Raspberry Ketone Plus Reviews

Raspberry Ketone Plus is based on an ingredient that is seeing a great deal of hype in the dieting marketplace at the moment. The drive behind this particular substance is that a number of studies are beginning to claim that it can naturally boost fat loss without the need for stimulants. That said, the studies in question have been performed exclusively on animals, so far, and have not yet included human test subjects. It is unknown as to whether the results will be as powerful in humans, or whether there will be any effect at all. That said, it doesn’t seem to have slowed the excitement that is being generated.

The center of the effects in Raspberry Ketone Plus is based on adiponcetin, which is found within the ketones. In theory, the larger the amount of adiponcetin that is present within the body, the lower the body fat will be.

Raspberry ketones are the only ingredient within this product, which means that it is putting a great deal of value onto the results of those animal studies. That research has shown that when rats are fed a high fat diet and then are injected with this ingredient, the rat will still lose weight. However, rats and humans are notably different. In the medical world, rats are only one of the first testing stages that are used before moving on to other animals that are closer to humans, and then humans themselves.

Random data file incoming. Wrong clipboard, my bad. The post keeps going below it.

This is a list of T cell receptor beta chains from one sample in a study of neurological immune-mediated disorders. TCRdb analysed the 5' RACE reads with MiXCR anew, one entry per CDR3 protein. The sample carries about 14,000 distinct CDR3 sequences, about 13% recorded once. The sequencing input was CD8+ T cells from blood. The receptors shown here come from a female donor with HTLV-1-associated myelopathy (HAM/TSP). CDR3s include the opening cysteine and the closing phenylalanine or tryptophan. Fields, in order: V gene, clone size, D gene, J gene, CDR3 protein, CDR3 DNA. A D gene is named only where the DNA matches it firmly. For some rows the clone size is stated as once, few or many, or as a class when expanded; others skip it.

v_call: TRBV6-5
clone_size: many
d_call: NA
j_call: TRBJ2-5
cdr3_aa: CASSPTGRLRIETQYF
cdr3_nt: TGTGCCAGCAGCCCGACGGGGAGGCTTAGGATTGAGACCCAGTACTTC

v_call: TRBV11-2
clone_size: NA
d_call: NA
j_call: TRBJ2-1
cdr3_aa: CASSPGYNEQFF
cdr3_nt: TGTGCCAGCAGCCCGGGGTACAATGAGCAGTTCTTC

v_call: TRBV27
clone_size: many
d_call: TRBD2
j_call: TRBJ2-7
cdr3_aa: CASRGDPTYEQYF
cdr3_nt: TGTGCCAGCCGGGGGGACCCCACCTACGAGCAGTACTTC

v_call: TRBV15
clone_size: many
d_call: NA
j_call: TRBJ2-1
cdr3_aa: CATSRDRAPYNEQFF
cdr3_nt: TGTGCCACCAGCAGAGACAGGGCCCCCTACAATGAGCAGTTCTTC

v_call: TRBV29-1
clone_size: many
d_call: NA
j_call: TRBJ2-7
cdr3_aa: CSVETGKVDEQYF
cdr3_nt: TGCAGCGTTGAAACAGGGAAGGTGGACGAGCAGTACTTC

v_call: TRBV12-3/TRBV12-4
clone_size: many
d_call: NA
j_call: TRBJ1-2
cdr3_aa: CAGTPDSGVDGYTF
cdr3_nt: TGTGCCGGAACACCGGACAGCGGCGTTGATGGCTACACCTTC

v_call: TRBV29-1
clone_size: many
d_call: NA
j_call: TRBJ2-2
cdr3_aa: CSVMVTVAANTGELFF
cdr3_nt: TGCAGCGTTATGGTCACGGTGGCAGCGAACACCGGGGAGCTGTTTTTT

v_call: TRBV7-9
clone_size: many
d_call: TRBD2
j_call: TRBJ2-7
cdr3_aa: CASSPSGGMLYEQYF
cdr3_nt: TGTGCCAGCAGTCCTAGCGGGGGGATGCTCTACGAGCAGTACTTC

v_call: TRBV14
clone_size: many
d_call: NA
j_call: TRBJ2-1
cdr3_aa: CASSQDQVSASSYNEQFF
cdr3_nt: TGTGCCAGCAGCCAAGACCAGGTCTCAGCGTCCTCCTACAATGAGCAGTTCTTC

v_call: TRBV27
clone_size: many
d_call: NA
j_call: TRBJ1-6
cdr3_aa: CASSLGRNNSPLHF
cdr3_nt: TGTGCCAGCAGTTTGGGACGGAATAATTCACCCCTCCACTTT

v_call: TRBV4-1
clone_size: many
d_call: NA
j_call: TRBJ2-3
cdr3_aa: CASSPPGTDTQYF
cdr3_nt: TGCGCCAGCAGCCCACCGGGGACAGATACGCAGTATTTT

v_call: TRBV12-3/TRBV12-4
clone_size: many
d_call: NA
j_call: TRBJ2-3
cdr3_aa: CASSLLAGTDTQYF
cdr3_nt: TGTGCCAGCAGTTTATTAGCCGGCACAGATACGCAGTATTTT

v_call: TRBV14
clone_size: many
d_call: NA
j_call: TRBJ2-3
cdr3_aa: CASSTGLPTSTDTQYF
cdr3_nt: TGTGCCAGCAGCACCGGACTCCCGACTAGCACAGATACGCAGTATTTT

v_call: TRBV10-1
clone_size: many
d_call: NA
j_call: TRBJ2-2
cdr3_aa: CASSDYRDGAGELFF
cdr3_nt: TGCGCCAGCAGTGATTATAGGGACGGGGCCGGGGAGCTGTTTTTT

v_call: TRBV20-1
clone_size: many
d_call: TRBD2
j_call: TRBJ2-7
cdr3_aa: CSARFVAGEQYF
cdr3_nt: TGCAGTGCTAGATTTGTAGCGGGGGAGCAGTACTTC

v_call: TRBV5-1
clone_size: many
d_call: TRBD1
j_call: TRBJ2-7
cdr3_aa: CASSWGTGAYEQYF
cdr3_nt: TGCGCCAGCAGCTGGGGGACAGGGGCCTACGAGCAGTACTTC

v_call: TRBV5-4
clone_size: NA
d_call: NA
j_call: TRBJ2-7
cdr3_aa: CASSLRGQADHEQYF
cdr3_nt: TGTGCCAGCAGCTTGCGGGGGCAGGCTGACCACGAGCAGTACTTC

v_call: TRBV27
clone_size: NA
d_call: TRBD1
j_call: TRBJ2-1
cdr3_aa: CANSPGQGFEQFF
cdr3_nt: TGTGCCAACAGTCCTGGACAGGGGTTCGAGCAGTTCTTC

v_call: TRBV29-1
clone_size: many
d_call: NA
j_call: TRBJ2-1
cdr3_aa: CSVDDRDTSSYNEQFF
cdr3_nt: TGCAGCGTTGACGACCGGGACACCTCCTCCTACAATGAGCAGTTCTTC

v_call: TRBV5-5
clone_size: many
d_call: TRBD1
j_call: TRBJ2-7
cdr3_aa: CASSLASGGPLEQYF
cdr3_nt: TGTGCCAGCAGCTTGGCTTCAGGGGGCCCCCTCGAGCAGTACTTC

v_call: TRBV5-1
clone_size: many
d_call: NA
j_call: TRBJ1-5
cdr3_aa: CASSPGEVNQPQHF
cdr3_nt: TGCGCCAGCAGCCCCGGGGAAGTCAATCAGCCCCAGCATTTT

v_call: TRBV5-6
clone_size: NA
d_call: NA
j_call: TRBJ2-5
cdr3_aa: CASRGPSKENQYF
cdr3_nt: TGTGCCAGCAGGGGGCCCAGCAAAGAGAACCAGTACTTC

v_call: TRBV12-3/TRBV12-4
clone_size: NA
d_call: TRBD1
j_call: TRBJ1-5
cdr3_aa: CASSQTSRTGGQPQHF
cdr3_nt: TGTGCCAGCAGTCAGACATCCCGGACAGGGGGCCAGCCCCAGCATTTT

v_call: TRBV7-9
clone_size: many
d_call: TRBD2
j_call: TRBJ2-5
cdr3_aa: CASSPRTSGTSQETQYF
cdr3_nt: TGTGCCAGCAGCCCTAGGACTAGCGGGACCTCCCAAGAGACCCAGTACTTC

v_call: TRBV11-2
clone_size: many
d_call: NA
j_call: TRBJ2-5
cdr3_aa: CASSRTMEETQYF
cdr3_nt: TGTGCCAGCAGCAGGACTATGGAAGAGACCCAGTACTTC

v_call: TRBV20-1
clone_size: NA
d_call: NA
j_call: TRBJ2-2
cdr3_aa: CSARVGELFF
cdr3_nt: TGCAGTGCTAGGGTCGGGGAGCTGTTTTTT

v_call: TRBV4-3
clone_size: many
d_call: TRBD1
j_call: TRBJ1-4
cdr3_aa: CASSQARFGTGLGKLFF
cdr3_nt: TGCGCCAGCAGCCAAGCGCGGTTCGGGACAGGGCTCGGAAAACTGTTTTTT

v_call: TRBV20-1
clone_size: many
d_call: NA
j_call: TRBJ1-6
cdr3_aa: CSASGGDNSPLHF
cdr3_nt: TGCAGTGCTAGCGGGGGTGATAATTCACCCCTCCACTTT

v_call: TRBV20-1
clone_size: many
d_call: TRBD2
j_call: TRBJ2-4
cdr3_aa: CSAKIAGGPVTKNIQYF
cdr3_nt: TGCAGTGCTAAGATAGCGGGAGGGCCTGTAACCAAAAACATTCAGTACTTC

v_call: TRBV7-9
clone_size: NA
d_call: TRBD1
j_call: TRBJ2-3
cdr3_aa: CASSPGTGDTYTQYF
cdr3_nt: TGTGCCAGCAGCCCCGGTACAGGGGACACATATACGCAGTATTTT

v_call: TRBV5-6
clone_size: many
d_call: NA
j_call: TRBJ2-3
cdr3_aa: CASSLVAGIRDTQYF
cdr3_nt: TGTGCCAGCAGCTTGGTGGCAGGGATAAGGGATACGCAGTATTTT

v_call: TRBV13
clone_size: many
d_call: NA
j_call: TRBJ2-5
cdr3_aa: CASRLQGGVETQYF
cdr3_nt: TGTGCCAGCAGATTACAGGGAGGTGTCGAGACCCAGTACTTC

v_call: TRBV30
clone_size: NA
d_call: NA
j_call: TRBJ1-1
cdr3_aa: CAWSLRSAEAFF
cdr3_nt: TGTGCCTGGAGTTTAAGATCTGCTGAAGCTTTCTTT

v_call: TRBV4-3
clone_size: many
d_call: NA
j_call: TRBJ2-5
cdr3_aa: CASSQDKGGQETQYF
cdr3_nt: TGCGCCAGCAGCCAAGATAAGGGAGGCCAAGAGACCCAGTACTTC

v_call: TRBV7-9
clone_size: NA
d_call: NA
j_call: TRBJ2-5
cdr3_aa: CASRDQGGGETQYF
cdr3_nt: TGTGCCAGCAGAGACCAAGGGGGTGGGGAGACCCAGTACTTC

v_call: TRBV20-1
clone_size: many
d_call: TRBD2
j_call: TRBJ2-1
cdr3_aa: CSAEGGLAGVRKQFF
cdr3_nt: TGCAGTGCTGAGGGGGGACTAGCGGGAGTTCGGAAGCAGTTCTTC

Furthermore, another point that should be made about these studies are that injections are used with the rats, and not pills. Therefore, it is unknown whether or not this method of administering the ingredient will be as effective – or effective at all.

Since no human studies have been performed and officially published, there is no way of knowing – assuming that it does work on humans – what dosage is required in order to be effective. Equally, as it has not been tested on humans, it is unknown as to whether or not side effects might occur among some individuals with various medical conditions or who are taking other supplements or drugs.

There was an unpublished small human study on raspberry ketones, but it showed that there was no statistically significant weight loss among the dieters that participated. That said, it was not a placebo controlled study, so even if there was an increase in weight loss among some dieters (which was not actually witnessed in this study) it would not be acknowledged by the medical community because it could simply be the result of the placebo effect.

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